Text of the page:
The Windows Runtime application platform, present in Windows 8 and Windows Phone 8, makes use of the CLI metadata format to describe component interfaces for code written in any of the supported programming languages. A difference in use within the Common Language Runtime is that an assembly typically does not contain any CIL instructions.

Native Image Generator

The Native Image Generator, or simply NGen, is the ahead-of-time compilation (AOT) service of the .NET Framework. It allows a CLI assembly to be pre-compiled instead of letting the Common Language Runtime (CLR) do a just-in-time compilation (JIT) at runtime. In some cases the execution will be significantly faster than with JIT.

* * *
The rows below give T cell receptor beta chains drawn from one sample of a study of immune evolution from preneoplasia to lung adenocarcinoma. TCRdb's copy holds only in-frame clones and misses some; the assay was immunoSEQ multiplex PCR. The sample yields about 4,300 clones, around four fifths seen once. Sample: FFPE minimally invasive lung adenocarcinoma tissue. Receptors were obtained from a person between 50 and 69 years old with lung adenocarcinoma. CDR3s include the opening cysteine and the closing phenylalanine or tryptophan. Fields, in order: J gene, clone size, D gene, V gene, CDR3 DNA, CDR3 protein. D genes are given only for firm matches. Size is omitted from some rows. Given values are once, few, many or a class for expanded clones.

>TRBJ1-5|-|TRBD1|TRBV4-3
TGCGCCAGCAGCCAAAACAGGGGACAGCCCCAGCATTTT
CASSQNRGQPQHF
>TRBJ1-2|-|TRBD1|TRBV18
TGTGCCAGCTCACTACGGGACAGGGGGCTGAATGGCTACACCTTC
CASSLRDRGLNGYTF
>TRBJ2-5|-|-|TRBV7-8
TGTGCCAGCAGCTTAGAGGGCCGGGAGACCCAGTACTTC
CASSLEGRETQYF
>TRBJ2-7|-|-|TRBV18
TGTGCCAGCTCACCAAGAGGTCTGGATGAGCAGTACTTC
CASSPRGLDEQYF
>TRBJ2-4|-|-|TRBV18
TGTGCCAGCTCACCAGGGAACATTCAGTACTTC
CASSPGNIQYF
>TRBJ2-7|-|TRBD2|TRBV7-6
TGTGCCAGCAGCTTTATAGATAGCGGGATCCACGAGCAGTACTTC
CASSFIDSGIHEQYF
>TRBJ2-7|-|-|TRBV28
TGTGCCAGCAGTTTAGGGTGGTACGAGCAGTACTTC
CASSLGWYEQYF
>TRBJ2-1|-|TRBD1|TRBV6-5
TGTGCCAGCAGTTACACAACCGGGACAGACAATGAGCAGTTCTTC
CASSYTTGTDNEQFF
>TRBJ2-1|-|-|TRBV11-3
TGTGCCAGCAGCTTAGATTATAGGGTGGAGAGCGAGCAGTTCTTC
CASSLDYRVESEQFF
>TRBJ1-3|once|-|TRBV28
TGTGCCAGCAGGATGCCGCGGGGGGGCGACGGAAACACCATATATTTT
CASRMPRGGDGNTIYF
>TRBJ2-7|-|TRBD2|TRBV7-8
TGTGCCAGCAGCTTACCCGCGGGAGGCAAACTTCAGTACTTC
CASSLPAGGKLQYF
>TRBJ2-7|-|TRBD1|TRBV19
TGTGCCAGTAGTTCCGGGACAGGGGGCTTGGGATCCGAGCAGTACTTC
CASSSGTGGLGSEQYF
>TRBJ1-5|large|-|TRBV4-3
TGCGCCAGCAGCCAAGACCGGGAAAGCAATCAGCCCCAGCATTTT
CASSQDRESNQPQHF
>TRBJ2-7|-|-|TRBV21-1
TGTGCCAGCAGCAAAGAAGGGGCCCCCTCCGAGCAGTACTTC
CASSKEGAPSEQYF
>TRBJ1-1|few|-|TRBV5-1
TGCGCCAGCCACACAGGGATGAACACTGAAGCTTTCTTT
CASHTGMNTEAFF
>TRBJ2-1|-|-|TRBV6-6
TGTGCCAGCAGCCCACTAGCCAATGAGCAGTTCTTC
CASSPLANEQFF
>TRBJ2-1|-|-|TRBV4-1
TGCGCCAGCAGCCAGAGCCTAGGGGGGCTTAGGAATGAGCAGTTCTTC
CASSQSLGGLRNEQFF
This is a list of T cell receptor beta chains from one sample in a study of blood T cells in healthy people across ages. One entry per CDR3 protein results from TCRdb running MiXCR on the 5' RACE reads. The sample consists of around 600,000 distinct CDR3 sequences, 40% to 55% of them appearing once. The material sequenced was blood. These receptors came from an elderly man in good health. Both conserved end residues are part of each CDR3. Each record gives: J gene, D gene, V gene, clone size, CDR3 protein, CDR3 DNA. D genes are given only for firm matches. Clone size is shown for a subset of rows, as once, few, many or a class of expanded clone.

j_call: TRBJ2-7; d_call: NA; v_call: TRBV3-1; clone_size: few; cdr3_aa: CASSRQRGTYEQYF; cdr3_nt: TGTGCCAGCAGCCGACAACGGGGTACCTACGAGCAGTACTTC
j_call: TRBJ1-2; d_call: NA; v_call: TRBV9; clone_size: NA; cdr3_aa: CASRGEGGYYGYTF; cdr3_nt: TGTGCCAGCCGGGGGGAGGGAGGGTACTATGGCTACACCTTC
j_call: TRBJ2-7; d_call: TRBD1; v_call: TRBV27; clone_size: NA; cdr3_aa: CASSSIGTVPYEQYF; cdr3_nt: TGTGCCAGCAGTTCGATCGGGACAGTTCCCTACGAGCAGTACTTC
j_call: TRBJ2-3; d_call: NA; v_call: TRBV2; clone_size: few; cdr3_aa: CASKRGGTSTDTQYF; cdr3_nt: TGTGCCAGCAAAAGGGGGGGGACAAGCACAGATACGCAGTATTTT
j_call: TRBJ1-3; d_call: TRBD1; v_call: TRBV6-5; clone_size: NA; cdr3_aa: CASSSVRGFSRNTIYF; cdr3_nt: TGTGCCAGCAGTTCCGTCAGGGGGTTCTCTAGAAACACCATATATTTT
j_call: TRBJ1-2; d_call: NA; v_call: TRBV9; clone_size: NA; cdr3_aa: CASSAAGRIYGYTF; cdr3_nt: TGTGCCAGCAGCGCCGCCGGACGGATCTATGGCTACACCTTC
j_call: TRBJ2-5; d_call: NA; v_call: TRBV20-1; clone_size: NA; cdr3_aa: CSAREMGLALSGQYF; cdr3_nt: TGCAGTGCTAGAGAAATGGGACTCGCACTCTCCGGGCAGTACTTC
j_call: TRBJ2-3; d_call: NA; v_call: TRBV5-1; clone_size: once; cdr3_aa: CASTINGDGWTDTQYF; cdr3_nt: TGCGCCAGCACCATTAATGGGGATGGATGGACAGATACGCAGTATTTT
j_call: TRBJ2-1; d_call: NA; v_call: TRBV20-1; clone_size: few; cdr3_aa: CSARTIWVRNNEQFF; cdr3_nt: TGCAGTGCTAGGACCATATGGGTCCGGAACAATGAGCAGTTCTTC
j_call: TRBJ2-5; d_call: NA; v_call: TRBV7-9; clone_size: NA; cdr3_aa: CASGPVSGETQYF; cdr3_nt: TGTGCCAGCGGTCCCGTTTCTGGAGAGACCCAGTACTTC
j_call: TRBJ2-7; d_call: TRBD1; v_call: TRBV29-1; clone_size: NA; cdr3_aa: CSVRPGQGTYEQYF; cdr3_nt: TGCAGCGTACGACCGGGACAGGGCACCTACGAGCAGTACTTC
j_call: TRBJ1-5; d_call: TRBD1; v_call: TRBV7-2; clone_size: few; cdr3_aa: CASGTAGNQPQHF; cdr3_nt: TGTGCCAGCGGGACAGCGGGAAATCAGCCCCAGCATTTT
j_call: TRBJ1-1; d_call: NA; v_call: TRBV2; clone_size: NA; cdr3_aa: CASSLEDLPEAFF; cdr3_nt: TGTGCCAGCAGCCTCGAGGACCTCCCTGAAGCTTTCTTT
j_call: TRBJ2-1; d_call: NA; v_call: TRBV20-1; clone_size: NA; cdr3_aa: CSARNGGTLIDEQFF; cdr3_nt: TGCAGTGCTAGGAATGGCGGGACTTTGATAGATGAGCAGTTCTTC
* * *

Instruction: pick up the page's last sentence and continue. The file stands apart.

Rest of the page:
Platform Invocation Services

Platform Invocation Services, commonly referred to as P/Invoke, is a feature of Common Language Infrastructure implementations, like Microsoft's Common Language Runtime, that enables managed code to call native code.